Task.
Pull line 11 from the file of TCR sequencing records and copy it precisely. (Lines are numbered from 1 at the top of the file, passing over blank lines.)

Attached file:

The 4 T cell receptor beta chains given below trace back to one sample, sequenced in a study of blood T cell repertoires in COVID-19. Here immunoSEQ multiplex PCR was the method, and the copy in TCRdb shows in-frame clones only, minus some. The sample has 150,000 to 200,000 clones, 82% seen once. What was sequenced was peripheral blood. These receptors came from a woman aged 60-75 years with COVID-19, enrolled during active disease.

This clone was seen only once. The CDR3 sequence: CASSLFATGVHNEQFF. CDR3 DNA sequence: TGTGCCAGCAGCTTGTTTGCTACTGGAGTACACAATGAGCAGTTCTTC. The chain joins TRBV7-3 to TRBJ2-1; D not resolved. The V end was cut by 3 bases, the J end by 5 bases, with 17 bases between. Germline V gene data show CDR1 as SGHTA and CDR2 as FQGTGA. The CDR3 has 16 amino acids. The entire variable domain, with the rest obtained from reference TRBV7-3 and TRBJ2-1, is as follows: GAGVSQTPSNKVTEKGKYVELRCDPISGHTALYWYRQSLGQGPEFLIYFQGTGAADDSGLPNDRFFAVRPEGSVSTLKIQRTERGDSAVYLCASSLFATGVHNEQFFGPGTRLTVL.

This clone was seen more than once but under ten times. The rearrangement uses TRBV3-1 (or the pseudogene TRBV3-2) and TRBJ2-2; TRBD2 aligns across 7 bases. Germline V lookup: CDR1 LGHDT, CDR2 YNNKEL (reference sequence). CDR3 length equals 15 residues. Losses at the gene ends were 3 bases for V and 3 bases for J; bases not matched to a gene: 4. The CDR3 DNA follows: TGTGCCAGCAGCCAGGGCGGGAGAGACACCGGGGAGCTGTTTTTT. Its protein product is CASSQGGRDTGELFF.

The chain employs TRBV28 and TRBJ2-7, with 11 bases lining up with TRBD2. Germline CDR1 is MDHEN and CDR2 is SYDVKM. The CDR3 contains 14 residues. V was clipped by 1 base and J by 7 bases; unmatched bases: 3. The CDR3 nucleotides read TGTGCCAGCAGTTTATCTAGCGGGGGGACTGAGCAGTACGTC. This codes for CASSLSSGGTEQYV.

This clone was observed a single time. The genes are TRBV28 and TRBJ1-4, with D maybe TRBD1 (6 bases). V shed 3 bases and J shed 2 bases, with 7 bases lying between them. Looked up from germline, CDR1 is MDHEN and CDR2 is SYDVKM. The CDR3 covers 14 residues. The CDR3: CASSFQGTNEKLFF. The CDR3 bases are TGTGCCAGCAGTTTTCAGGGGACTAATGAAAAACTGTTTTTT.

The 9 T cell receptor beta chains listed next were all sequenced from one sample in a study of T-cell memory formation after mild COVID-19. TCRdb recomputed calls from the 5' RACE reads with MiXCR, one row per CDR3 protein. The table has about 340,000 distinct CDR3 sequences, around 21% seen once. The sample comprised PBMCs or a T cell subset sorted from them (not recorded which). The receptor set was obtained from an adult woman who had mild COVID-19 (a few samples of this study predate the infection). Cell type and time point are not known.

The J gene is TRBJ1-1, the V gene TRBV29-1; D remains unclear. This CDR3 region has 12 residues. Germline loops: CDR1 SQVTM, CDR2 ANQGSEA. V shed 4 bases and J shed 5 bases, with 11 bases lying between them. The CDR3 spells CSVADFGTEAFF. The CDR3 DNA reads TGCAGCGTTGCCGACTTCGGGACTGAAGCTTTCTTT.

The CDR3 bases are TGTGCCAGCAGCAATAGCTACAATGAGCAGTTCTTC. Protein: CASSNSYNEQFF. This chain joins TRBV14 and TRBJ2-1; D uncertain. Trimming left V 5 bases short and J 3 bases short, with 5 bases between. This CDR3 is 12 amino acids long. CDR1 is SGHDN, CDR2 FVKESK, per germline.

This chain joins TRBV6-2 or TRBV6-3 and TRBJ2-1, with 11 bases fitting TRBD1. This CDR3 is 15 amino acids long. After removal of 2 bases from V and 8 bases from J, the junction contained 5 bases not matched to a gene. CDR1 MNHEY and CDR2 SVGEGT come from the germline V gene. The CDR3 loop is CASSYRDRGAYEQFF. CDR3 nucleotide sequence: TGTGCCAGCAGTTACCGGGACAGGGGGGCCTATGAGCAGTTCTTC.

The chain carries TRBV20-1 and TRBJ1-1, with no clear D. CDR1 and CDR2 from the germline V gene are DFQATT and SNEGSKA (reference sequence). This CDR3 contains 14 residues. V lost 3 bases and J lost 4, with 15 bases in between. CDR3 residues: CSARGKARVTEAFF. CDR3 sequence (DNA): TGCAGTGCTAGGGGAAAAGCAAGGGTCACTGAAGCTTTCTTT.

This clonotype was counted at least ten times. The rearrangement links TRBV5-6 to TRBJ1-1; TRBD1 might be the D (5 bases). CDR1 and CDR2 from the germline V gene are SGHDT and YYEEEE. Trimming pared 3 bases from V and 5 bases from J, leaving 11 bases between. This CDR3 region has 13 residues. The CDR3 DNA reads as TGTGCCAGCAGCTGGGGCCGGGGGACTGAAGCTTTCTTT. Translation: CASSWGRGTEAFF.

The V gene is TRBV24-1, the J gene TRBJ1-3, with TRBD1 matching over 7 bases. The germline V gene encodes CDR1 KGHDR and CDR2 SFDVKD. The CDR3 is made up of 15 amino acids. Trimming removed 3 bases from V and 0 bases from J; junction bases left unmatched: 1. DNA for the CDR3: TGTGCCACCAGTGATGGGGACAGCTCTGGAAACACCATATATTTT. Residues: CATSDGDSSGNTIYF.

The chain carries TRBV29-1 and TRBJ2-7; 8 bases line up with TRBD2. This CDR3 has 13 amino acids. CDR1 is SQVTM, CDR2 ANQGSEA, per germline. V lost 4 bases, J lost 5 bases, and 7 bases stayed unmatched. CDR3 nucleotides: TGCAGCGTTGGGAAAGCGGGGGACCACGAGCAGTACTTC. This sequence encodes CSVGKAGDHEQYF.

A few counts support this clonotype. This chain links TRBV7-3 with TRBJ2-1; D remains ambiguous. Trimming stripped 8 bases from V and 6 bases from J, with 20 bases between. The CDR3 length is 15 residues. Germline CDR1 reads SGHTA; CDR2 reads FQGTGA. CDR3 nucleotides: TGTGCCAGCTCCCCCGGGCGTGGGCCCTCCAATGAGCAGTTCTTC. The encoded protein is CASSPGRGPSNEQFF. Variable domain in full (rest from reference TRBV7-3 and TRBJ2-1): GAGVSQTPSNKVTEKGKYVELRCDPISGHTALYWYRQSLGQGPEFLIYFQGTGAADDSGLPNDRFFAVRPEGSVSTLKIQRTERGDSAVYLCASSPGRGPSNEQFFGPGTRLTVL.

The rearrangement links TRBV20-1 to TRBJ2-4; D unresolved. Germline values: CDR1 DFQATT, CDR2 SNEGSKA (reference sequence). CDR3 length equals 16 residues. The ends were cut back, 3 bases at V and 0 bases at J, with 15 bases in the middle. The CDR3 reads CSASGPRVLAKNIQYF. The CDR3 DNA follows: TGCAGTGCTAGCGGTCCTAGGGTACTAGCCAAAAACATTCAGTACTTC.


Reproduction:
This clonotype was counted at least ten times. The rearrangement links TRBV5-6 to TRBJ1-1; TRBD1 might be the D (5 bases). CDR1 and CDR2 from the germline V gene are SGHDT and YYEEEE. Trimming pared 3 bases from V and 5 bases from J, leaving 11 bases between. This CDR3 region has 13 residues. The CDR3 DNA reads as TGTGCCAGCAGCTGGGGCCGGGGGACTGAAGCTTTCTTT. Translation: CASSWGRGTEAFF.